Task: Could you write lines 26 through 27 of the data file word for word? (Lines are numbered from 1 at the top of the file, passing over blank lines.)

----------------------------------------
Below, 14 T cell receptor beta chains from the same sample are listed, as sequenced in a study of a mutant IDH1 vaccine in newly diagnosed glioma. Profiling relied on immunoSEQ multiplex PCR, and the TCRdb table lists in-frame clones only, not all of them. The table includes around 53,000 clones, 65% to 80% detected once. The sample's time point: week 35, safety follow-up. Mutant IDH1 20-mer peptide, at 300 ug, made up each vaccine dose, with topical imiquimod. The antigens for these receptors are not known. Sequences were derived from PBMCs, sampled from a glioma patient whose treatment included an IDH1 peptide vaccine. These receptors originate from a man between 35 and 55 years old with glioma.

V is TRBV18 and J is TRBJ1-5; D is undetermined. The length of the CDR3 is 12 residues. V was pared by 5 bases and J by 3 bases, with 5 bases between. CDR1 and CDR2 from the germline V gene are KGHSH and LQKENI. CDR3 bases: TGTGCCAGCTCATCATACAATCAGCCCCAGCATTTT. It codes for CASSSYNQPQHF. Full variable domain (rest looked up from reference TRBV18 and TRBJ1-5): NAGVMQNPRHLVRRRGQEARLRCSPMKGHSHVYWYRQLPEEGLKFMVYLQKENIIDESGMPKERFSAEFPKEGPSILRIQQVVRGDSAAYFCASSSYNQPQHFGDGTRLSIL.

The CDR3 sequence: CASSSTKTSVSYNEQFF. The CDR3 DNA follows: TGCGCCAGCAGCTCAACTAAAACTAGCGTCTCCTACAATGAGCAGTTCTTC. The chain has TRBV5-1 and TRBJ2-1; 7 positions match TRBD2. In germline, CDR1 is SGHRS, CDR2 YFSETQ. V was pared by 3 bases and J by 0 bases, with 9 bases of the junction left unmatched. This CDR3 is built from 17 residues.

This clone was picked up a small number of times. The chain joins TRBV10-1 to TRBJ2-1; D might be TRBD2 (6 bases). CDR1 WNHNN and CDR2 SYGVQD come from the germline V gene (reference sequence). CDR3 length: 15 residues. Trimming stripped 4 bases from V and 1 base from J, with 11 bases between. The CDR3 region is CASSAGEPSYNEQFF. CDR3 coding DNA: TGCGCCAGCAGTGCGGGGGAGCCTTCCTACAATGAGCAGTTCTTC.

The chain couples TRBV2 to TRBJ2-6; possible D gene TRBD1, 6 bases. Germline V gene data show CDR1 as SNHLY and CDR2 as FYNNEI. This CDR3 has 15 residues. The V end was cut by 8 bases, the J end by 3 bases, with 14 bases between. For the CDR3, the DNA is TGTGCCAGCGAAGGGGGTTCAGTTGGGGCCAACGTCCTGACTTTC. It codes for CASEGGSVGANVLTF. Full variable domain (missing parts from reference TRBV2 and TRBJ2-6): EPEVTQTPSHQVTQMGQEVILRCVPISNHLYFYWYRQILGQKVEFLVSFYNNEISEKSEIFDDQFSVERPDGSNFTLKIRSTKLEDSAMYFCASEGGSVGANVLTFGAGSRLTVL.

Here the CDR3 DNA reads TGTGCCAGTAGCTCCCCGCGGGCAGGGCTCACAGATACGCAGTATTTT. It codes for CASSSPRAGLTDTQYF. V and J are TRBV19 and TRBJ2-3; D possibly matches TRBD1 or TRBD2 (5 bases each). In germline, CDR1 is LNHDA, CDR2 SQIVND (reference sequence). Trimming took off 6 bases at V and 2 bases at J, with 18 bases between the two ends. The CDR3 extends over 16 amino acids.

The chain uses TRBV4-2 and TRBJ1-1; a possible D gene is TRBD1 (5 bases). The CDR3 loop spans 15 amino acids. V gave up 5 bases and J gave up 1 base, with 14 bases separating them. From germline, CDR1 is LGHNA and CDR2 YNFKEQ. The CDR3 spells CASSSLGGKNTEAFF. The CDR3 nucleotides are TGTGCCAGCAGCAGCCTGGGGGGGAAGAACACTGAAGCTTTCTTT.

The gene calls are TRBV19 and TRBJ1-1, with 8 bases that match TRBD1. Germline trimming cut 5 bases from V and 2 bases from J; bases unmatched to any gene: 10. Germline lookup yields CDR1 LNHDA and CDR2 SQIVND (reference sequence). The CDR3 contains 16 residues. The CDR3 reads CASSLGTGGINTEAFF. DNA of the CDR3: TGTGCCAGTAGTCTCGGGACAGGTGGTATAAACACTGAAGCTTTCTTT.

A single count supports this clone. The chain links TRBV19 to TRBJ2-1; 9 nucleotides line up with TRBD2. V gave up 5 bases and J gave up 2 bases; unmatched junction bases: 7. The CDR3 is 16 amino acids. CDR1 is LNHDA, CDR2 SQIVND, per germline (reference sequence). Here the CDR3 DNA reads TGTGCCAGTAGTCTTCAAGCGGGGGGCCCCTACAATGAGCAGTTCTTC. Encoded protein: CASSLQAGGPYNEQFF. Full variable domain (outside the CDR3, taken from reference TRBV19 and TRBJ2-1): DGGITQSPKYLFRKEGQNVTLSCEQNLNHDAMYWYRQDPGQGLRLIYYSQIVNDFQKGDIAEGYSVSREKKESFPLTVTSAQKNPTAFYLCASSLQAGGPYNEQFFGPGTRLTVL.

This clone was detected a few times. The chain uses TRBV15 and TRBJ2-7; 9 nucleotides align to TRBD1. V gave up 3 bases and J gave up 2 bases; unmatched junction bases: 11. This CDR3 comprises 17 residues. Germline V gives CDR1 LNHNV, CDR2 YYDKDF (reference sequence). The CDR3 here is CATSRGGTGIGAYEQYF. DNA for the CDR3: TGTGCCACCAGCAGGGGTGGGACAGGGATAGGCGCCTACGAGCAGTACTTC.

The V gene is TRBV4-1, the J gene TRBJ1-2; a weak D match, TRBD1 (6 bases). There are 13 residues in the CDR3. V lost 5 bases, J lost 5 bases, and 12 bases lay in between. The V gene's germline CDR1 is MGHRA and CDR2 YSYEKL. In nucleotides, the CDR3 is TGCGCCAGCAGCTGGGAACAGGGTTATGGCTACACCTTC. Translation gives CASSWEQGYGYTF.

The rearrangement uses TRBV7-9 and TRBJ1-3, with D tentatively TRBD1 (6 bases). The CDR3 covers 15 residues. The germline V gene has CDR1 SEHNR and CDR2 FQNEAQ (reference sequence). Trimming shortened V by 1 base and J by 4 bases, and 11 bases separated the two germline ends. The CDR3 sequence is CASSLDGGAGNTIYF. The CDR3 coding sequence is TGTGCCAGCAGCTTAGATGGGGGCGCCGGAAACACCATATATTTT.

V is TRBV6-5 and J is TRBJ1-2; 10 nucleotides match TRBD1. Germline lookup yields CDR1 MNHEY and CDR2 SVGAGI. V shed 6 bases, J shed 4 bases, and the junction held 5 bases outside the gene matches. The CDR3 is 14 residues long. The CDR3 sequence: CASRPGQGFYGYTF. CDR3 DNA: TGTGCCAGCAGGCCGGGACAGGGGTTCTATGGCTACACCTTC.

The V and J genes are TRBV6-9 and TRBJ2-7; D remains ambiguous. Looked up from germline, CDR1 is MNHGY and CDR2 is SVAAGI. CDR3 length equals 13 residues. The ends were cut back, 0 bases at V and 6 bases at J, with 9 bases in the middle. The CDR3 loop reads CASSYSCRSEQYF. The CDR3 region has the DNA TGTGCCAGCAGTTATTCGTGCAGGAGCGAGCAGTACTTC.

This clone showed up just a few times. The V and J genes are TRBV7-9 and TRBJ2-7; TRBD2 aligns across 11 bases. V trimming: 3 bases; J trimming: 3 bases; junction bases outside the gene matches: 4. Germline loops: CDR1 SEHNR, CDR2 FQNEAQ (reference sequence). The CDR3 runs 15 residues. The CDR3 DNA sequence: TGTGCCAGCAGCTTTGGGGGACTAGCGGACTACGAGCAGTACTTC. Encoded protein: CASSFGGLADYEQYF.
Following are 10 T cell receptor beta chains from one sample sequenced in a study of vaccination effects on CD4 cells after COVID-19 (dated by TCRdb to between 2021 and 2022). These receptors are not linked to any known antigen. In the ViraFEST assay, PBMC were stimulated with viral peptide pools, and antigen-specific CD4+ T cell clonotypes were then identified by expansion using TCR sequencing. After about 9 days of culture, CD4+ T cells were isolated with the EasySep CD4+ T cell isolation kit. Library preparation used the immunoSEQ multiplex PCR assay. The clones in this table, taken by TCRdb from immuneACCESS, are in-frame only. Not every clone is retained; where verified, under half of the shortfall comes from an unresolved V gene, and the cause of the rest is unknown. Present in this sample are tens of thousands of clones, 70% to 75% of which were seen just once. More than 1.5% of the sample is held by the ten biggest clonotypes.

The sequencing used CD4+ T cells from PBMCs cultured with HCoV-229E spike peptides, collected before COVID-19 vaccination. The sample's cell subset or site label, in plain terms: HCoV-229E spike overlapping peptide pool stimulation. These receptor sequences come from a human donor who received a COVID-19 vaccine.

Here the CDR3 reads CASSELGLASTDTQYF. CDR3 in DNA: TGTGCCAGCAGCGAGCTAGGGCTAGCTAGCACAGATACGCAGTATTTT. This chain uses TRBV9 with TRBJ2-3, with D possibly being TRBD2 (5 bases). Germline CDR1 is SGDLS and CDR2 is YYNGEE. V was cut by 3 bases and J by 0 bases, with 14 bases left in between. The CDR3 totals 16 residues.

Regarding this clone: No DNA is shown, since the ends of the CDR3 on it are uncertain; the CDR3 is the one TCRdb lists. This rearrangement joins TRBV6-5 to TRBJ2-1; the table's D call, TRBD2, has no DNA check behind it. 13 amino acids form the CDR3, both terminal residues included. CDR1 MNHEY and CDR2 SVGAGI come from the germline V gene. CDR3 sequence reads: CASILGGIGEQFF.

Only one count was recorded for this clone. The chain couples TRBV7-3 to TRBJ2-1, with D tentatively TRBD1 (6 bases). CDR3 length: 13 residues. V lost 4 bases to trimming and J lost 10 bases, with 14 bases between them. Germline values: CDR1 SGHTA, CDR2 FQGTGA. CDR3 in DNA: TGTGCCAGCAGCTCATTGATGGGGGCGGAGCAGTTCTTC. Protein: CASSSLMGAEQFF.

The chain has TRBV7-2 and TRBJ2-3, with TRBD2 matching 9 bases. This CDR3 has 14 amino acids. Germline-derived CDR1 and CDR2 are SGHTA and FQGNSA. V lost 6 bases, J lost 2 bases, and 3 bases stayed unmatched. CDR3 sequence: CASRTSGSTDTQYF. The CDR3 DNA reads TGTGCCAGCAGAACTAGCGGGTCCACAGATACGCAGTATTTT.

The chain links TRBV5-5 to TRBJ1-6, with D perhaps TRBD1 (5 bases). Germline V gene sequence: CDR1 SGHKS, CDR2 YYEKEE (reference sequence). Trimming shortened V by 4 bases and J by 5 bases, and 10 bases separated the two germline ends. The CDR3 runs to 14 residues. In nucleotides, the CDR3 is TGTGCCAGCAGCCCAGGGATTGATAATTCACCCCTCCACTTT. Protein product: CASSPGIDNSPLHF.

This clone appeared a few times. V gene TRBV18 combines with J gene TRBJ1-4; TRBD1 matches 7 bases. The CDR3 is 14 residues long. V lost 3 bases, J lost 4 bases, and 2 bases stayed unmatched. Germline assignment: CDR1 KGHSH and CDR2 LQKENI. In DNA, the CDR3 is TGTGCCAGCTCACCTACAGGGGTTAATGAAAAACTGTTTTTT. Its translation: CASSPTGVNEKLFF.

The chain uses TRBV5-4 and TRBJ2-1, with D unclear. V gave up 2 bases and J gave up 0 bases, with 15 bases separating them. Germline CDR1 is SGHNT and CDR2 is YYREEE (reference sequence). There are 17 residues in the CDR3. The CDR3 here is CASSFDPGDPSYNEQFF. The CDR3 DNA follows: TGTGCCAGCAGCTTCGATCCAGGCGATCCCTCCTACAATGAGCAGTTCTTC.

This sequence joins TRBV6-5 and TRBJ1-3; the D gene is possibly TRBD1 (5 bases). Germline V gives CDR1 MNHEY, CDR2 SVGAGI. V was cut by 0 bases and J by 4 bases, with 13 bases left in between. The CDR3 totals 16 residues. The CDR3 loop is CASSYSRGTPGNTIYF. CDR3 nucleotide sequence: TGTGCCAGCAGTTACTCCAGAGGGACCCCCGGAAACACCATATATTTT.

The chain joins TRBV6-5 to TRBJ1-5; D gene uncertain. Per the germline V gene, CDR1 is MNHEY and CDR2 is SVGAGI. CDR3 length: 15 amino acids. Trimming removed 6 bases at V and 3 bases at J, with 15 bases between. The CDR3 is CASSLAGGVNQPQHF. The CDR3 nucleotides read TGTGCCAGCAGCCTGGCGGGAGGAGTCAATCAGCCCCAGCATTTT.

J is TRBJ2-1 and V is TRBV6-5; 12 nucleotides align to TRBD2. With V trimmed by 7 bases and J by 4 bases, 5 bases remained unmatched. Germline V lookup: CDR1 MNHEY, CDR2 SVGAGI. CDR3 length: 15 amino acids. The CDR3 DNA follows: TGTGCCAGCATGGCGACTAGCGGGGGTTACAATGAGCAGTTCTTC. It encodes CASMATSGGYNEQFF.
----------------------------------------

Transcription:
The chain joins TRBV6-5 to TRBJ1-5; D gene uncertain. Per the germline V gene, CDR1 is MNHEY and CDR2 is SVGAGI. CDR3 length: 15 amino acids. Trimming removed 6 bases at V and 3 bases at J, with 15 bases between. The CDR3 is CASSLAGGVNQPQHF. The CDR3 nucleotides read TGTGCCAGCAGCCTGGCGGGAGGAGTCAATCAGCCCCAGCATTTT.

J is TRBJ2-1 and V is TRBV6-5; 12 nucleotides align to TRBD2. With V trimmed by 7 bases and J by 4 bases, 5 bases remained unmatched. Germline V lookup: CDR1 MNHEY, CDR2 SVGAGI. CDR3 length: 15 amino acids. The CDR3 DNA follows: TGTGCCAGCATGGCGACTAGCGGGGGTTACAATGAGCAGTTCTTC. It encodes CASMATSGGYNEQFF.